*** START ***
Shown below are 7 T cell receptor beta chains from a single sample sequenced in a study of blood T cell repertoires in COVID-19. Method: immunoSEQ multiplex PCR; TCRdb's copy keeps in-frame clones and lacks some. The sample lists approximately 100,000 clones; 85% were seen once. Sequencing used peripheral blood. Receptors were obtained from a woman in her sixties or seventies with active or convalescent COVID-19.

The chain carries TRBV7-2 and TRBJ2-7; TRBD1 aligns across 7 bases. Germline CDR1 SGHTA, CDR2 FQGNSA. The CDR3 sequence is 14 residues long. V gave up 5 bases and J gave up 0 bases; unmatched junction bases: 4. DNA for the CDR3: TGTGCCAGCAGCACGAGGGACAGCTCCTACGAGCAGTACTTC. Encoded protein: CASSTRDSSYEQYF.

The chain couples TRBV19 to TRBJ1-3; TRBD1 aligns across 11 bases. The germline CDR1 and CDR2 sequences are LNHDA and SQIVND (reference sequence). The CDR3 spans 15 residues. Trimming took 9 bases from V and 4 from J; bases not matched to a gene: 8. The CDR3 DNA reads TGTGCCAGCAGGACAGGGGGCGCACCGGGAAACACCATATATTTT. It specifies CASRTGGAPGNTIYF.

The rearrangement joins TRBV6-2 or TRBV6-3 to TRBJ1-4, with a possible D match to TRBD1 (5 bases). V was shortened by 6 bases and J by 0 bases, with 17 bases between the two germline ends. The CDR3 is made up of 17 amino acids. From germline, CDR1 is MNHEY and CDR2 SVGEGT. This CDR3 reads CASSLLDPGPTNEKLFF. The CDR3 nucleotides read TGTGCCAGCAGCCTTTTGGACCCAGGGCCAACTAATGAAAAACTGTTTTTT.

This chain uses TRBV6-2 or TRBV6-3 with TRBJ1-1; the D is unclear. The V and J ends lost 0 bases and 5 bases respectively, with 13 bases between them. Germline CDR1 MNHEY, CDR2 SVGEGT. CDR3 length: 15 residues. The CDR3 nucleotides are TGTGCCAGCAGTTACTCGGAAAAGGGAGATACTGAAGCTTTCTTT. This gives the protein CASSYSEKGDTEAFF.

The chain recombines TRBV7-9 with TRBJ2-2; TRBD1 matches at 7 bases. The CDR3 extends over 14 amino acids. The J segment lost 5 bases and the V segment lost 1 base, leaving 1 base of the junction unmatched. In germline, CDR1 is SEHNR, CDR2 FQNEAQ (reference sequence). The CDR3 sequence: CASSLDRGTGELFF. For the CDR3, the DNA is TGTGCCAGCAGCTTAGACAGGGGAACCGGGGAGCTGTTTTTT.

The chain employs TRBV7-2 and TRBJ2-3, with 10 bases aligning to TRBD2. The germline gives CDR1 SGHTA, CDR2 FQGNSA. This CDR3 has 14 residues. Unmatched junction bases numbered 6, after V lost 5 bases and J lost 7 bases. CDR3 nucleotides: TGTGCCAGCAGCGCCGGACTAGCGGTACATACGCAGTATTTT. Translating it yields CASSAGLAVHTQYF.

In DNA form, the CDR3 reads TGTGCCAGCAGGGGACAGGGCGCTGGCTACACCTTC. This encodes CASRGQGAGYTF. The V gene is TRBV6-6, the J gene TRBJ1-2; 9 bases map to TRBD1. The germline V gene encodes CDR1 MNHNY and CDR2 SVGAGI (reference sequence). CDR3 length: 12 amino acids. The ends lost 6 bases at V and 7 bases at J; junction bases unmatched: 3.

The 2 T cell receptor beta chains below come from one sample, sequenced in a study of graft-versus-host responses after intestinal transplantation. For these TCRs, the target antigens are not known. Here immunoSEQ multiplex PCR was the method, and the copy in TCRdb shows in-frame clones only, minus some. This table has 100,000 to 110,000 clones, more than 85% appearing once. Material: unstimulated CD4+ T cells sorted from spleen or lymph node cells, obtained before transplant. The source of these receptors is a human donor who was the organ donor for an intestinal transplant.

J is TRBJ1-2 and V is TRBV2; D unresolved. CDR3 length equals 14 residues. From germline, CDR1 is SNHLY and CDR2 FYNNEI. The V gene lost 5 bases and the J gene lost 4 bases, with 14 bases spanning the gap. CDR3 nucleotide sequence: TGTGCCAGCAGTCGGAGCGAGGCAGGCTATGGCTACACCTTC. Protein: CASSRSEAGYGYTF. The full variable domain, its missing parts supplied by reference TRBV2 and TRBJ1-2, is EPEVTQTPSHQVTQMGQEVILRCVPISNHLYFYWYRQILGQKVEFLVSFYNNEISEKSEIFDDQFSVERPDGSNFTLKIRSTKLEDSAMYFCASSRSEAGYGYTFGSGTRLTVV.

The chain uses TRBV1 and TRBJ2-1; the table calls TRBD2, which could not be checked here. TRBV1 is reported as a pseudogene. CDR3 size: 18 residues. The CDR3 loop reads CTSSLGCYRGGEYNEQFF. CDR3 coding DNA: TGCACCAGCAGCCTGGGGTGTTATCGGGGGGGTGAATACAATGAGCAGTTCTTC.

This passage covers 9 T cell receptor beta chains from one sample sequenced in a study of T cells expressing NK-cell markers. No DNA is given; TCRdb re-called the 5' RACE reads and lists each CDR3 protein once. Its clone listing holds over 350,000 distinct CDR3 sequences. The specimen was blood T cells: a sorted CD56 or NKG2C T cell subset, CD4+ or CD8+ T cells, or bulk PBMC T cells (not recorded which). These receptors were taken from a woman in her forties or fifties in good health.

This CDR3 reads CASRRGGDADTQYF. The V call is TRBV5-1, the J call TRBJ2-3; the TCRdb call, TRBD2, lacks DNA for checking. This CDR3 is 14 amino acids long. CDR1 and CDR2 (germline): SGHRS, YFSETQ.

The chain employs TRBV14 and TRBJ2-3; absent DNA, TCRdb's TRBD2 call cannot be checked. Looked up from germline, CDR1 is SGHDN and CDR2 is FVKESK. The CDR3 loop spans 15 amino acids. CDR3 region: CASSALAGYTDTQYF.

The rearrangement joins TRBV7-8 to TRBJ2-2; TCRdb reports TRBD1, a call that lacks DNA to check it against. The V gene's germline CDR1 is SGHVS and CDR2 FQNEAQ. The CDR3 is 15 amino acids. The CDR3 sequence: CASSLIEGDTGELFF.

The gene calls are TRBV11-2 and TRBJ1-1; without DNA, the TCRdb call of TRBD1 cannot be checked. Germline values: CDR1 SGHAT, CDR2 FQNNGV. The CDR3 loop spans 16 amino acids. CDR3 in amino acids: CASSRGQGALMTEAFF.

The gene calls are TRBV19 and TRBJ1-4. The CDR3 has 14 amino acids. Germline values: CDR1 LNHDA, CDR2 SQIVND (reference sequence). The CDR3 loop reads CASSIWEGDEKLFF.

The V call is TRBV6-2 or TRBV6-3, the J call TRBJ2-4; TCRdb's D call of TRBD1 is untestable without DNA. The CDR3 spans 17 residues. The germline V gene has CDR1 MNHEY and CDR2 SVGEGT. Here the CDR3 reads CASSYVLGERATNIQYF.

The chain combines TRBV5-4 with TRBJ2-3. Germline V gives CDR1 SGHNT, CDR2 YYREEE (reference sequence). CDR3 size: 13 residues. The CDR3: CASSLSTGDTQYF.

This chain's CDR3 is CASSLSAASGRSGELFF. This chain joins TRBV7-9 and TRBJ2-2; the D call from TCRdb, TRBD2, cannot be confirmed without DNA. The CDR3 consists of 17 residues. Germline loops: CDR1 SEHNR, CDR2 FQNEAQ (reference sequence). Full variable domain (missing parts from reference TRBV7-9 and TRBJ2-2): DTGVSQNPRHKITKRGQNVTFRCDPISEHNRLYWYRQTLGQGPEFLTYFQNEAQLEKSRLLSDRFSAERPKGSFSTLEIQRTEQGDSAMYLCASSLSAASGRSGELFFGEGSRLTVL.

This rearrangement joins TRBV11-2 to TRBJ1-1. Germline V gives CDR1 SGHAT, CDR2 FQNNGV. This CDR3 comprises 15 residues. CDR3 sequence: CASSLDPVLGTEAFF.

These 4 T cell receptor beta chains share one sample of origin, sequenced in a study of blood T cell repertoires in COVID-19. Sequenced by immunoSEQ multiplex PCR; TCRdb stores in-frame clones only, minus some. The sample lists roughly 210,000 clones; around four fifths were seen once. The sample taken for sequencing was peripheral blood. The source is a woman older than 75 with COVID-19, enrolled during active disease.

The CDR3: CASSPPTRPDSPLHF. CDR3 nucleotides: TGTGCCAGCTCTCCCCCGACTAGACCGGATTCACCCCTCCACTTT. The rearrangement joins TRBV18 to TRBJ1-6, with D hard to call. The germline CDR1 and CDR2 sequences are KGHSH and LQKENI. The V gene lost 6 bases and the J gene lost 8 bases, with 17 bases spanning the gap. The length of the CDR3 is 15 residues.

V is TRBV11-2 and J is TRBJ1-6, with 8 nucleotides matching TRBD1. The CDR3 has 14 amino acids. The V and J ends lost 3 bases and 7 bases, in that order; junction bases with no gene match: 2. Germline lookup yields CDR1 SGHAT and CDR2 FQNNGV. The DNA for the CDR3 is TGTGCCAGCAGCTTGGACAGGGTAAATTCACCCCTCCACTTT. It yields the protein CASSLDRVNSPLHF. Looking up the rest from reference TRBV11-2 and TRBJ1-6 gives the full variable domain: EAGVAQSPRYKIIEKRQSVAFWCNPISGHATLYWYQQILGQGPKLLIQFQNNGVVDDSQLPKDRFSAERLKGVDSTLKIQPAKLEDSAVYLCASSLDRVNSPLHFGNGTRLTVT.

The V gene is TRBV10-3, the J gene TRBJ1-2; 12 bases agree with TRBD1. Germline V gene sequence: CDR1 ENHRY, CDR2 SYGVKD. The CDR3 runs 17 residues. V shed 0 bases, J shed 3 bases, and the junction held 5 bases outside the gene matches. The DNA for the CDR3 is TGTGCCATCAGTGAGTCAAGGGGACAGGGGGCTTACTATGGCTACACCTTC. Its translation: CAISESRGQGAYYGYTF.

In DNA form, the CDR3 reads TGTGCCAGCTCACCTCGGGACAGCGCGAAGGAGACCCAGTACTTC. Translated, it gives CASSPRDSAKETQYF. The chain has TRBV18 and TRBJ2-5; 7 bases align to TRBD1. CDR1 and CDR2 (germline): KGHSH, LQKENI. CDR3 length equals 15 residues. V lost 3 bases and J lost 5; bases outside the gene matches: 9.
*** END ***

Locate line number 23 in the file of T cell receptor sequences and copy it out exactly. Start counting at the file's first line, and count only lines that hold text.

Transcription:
The CDR3: CASSPPTRPDSPLHF. CDR3 nucleotides: TGTGCCAGCTCTCCCCCGACTAGACCGGATTCACCCCTCCACTTT. The rearrangement joins TRBV18 to TRBJ1-6, with D hard to call. The germline CDR1 and CDR2 sequences are KGHSH and LQKENI. The V gene lost 6 bases and the J gene lost 8 bases, with 17 bases spanning the gap. The length of the CDR3 is 15 residues.